• Wednesday, April 17, 2024


Anakh Singh death: Taxi safety screens in Wolverhampton come under review

Singh, 59, was was found with fatal injuries in Nine Elms Lane, Park Village, on October 30, and was pronounced dead at the scene.

Anakh Singh (Photo: JustGiving)

By: Pramod Thomas

Licensing bosses will review taxi safety screens in Wolverhampton following the tragic death of driver Anakh Singh in October last year.

Singh, 59, was was found with fatal injuries in Nine Elms Lane, Park Village, on October 30, and was pronounced dead at the scene. He was an employee with Wolverhampton-based ABC Cars.

Last month, Tomasz Margol, 35, appeared at Wolverhampton Crown Court in connection with the incident. He denied a single count of murder and was remanded in custody for trial at a later date, reported the Birmingham Mail.

Meanwhile, Oliver Bhurrut, spokesman for Wolverhampton city council, said the review was not directly linked to Singh’s stabbing.

“As a licensing authority we constantly review driver and passenger safety and ways this can be improved,” he said.

A fundraising campaign has been launched to support Singh’s family following the incident. The initiative raised over £11,700 so far against a target of £2,000.

“Anakh Singh, private hire driver was at work driving his taxi when he lost his life. This is an awful time for his family, our thoughts are with his family. The donations will go directly to Anakh’s family to help support them at this difficult time,” said the campaign page.

Greg Bickerdike, licensing manager of Wolverhampton city council’s regulatory committee, has said that the Private Hire Trade Working Group have expressed a desire for Driver Safety Enclosures (DSE).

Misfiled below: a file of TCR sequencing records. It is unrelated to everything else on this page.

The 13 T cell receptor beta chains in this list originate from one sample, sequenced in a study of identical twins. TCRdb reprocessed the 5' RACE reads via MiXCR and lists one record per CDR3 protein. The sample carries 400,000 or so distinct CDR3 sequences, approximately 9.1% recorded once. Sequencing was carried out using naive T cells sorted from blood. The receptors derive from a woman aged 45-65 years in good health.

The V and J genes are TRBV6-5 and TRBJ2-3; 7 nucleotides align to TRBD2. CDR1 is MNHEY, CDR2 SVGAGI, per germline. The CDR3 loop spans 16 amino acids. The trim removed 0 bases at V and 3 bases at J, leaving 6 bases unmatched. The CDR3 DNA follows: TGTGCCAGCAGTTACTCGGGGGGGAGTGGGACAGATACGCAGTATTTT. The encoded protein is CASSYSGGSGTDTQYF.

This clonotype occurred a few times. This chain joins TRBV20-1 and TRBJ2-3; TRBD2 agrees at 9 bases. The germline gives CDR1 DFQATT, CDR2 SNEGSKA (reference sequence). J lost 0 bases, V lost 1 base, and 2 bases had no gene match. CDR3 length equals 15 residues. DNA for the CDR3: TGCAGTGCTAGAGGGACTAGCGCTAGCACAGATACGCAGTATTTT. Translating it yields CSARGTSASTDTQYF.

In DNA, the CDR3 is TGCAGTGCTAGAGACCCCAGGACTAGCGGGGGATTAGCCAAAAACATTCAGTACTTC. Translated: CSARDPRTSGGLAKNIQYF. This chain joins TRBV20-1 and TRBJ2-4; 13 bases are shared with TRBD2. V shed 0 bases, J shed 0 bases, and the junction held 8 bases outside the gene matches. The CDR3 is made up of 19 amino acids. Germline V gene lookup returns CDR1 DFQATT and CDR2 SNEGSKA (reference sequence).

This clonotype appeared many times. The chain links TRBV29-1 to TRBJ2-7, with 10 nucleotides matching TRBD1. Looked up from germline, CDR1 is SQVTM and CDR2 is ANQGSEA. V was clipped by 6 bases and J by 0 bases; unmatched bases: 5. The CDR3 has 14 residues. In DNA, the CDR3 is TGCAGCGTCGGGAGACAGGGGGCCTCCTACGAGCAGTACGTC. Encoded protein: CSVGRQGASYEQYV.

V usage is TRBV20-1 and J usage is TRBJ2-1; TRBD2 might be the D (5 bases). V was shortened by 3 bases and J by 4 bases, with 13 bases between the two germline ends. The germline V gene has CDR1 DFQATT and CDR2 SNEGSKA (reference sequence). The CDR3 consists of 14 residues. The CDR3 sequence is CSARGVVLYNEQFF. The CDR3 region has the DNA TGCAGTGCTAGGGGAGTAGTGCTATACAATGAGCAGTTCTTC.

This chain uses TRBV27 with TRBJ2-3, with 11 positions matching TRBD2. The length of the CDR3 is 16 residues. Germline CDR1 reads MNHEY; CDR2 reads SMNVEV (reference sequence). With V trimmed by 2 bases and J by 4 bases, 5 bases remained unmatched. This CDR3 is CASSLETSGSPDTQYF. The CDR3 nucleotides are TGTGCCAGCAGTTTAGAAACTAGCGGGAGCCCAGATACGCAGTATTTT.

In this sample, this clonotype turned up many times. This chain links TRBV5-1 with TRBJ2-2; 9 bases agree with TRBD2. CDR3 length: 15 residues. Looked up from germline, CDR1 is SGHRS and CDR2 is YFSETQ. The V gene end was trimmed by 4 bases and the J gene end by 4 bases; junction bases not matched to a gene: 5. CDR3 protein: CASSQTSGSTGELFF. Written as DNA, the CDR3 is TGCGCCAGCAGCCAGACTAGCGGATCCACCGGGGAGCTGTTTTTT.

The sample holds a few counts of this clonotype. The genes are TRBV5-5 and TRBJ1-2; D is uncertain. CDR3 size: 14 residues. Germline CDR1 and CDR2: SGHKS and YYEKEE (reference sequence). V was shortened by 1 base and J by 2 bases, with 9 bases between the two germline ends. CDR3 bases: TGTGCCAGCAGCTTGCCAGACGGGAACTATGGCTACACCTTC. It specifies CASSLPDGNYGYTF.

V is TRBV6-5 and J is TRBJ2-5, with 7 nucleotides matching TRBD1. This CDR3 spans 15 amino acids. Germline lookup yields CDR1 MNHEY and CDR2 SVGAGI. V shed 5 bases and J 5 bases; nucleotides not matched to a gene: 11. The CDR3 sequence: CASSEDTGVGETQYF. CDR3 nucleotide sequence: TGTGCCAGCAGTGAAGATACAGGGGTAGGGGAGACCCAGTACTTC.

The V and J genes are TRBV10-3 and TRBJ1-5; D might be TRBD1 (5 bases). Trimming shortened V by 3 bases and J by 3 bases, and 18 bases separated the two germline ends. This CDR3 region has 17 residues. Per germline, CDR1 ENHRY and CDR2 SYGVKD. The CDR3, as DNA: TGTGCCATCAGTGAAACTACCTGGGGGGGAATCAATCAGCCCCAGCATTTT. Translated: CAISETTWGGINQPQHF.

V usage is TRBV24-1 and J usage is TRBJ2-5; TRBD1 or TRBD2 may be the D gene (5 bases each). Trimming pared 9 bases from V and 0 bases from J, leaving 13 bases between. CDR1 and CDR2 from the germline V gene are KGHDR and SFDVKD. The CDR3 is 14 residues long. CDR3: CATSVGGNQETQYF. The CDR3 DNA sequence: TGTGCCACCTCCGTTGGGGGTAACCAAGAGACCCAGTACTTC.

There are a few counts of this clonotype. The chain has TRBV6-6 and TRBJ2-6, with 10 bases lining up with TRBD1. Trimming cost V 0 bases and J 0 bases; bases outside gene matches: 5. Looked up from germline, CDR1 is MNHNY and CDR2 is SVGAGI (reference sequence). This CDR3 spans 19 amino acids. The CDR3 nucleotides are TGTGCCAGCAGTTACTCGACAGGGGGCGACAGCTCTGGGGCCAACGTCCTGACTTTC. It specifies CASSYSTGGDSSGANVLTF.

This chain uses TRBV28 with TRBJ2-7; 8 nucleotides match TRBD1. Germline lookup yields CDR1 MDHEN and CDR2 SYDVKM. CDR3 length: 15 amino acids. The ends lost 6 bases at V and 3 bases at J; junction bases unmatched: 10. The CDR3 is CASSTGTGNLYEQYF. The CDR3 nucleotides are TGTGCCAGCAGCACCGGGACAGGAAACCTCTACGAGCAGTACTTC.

“The committee has already permitted vehicle proprietors to install CCTV within their vehicles, if it complies with the council’s taxi CCTV policy, newer equipment is now available to protect drivers. This novel equipment is not covered by licensing services’ current policies. These are typically rigid plastic enclosures which are installed in a vehicle to segregate the driver from the passengers,” Bickerdike was quoted as saying by media outlets.

“The council acknowledges the protective features of these products but recognises that amateur installation and/or unapproved products result in increased risks, particularly in relation to road traffic collisions.”

He revealed that a six-week consultation on driver safety enclosures is being requested due to the sensitive nature of the issue.

Once approved by the committee, service users (licence holders and applicants), The Hackney Carriage Trade Working Group, The Private Hire Trade Working Group, other licensing authorities, National Association of Licensing Enforcement Officers (NALEO), Institute of Licensing (IoL), Black Country Magistrates Court, Department for Transport (DfT), West Midlands Police, disabled groups, equality diversity and inclusion team will be consulted.

According to reports, council’s regulatory committee will discuss the matter on January 11.

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